How to Prevent Weeds From Growing in New Sod

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Generally, weeds should not emerge in new sod since high-quality, premium sod is free of weeds, so you can start a green, fresh lawn of weed-free, healthy grass.

Nonetheless, weeds can be a nuisance, especially if you don’t kill them before laying sod, so how to prevent weeds from growing in new sod?

The best way to prevent weeds growing in new sod is treating your lawn with pre-emergent herbicide before laying sod, this prevents weeds from emerging.  

Moreover, you can stop weeds by pulling sprouting weeds by hand or using organic weed control methods like using vinegar.

Addressing weed issues is essential for caring for your new lawn, so don’t overlook it since letting them thrive will result in poor, patchy grass or kill them entirely.

Continue reading this post for effective solutions for weeds.

How to Prevent Weeds from Growing in New Sod

How to prevent weeds from growing in new sod

The best way to prevent weeds from growing in new sod is the proactive approach that keeps them from growing in the first place. However, you should also have ways to deal with them should they grow.

Here’s how to prevent weeds from growing in new sod:

1. Remove Weeds Before Laying Sod

All the effort you put into installing new sod on your yard can be destroyed by invasive grass weeds competing with the fresh grass. Therefore, remove existing weeds before installing new sod by doing the following:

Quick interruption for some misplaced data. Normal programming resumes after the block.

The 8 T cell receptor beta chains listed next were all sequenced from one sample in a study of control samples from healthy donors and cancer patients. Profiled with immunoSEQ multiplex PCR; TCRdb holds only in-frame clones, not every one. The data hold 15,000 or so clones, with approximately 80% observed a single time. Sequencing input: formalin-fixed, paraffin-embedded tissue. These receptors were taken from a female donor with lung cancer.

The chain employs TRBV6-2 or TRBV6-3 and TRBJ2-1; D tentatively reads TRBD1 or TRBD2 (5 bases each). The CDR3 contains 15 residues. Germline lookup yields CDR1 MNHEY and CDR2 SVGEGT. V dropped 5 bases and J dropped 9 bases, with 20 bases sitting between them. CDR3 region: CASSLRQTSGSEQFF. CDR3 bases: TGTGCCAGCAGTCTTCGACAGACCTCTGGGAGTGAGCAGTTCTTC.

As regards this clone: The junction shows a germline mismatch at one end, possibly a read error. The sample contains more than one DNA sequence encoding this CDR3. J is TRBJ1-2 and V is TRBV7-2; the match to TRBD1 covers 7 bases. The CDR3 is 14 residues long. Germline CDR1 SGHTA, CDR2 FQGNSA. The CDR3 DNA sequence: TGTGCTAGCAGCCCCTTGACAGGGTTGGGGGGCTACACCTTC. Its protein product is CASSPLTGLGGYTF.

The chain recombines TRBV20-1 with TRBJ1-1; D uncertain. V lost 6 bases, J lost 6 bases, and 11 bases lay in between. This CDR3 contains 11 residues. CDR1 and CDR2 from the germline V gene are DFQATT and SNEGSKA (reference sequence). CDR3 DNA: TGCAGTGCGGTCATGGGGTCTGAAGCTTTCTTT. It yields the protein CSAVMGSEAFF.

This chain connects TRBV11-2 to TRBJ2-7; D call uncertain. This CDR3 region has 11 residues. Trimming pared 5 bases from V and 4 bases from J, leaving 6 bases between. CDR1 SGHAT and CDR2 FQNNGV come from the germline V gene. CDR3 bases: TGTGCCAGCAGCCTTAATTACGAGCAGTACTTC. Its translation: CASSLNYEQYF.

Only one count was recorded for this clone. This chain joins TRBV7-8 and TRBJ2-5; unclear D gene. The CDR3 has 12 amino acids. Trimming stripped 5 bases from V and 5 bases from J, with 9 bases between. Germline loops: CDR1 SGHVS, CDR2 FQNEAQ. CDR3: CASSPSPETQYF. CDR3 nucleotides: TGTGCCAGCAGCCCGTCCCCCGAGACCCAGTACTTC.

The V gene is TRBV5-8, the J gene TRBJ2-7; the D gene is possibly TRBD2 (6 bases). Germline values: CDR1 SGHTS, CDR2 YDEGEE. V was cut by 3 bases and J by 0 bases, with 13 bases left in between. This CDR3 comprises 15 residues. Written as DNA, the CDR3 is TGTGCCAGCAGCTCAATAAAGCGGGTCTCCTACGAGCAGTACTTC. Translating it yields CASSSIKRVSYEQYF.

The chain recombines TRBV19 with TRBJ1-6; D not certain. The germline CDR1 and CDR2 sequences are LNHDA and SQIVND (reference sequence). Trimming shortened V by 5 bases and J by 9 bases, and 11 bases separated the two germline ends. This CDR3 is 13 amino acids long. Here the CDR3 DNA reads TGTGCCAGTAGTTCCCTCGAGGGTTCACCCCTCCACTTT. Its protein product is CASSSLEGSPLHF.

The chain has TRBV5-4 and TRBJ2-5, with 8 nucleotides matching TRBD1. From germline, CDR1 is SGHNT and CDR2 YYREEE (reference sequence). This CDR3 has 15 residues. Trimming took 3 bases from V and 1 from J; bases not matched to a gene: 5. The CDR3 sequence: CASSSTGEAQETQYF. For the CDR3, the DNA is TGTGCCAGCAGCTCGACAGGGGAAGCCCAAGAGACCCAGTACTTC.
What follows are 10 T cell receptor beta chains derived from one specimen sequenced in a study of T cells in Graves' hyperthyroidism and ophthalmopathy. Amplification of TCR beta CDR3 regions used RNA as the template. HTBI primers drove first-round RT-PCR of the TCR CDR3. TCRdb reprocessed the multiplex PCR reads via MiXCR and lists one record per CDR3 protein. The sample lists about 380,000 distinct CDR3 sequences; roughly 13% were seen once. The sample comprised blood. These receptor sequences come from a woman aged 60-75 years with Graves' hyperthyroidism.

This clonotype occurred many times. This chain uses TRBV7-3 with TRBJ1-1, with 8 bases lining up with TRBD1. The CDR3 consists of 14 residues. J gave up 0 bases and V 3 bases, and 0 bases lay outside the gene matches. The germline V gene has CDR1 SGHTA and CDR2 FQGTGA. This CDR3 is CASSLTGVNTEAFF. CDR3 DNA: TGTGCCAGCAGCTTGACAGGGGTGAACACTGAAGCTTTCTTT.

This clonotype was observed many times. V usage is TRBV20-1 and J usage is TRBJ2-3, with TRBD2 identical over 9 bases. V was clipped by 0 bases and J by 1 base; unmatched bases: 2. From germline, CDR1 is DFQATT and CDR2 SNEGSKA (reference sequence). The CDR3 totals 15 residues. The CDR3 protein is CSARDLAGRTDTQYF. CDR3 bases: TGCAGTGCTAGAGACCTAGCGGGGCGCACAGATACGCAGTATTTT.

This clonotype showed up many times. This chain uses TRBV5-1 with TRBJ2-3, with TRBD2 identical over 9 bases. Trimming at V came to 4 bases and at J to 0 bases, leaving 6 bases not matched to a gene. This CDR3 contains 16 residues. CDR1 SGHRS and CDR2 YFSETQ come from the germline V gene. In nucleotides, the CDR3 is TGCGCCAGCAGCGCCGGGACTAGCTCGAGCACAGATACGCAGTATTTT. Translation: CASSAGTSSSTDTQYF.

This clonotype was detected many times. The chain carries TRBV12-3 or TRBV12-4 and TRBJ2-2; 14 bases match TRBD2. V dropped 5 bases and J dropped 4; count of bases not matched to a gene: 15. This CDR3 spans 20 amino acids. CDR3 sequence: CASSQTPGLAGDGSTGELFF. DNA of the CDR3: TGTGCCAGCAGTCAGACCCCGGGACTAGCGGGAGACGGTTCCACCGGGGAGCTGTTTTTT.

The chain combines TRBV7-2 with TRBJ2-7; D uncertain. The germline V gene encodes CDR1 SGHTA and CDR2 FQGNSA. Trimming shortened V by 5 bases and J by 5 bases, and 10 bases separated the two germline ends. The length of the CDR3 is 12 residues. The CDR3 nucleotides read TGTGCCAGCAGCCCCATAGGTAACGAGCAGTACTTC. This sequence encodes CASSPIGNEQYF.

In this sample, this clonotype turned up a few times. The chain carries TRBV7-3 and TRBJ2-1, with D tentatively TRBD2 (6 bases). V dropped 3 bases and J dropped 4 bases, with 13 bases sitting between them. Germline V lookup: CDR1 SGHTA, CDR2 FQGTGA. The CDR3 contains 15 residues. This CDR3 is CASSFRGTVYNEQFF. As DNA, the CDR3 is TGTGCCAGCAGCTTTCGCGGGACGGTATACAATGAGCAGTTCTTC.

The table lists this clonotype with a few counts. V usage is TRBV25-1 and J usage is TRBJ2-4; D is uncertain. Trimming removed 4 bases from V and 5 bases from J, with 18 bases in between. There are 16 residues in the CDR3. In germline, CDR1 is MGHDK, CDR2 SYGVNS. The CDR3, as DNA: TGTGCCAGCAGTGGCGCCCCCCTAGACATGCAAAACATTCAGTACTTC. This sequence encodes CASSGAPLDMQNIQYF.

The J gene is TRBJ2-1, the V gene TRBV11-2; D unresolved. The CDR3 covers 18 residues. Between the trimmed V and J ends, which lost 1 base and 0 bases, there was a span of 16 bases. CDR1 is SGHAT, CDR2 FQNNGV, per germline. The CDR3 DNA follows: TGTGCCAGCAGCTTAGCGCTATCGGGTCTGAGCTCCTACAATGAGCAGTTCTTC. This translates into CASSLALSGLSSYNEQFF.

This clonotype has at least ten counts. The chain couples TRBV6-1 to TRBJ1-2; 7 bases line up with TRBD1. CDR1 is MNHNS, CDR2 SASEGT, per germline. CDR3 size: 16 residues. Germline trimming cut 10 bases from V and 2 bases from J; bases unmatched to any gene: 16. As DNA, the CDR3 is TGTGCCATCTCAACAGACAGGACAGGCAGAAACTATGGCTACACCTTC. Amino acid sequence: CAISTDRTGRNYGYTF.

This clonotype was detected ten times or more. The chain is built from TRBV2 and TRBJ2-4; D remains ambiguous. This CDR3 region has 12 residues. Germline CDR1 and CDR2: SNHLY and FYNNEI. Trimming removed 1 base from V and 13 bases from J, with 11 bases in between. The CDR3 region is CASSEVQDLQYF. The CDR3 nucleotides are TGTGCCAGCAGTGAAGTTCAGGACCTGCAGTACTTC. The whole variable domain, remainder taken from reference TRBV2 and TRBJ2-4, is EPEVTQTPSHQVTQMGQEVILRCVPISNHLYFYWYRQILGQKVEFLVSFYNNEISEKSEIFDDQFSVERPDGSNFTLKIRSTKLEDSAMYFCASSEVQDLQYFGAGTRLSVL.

a) Apply Grass And Weed Killer

Get the strongest grass and weed killer and apply it on your lawn to swiftly get rid of old weeds and unwanted grass. A Glyphosate-based weed killer like RoundUp is excellent for preparing your yard for sodding.

Read more: Watering lawn after fertilizing

This weed killer eliminates grass weeds, including their roots and the best part is it washes out of the ground within a couple of weeks, so it doesn’t harm fresh sod. Alternatively, you can use non-chemical methods like a vinegar weed killer recipe.

Pre-emergent herbicides are best applied in Spring and are typically mixed with fertilizer. They prevent the germination of weed seeds.

b) Re-apply Weed Killer If Necessary

If you see weeds re-emerging after applying a weed-killer, consider re-applying since emergent weed killers don’t kill seeds. Monitor your lawn for two weeks following the initial application before re-applying.

Related: How to get rid of weeds in grass naturally

Alternatively, block moisture and sunlight from penetrating the soil by covering your lawn with black plastic. While this method is effective, it’s slower (takes about four weeks) and only applicable to small yards.

c) Prepare The Yard For Sod Installation

Before laying new sod, remove old sod since it helps remove crabgrass, weed seeds, rhizomes, and rootstock. Grasses and weeds will likely grow through the fresh grass if you lay sod over the old grass.

Read more: Does mowing weeds kill them

2. Pull Out The Weeds

Your new sod doesn’t have to compete with weeds for moisture and nutrients when you can easily pull out the weeds. This method is effective since it allows you to remove the weeds from their roots, preventing them from regrowing, but it’s labor-intensive, especially on a large yard.

However, for the method to provide permanent results, you must know the depth of the weeds’ roots since plants have different root sizes. It’s easier to pull out weeds with shallow roots.

Read more: killing crabgrass with baking soda

It’s better to pull weeds by hand when the soil is wet, so do it a day after it rains, or you can irrigate your lawn first. Moreover, make sure you have the right equipment (long or short-handled weeding tools, gloves, and even kneepads or benches).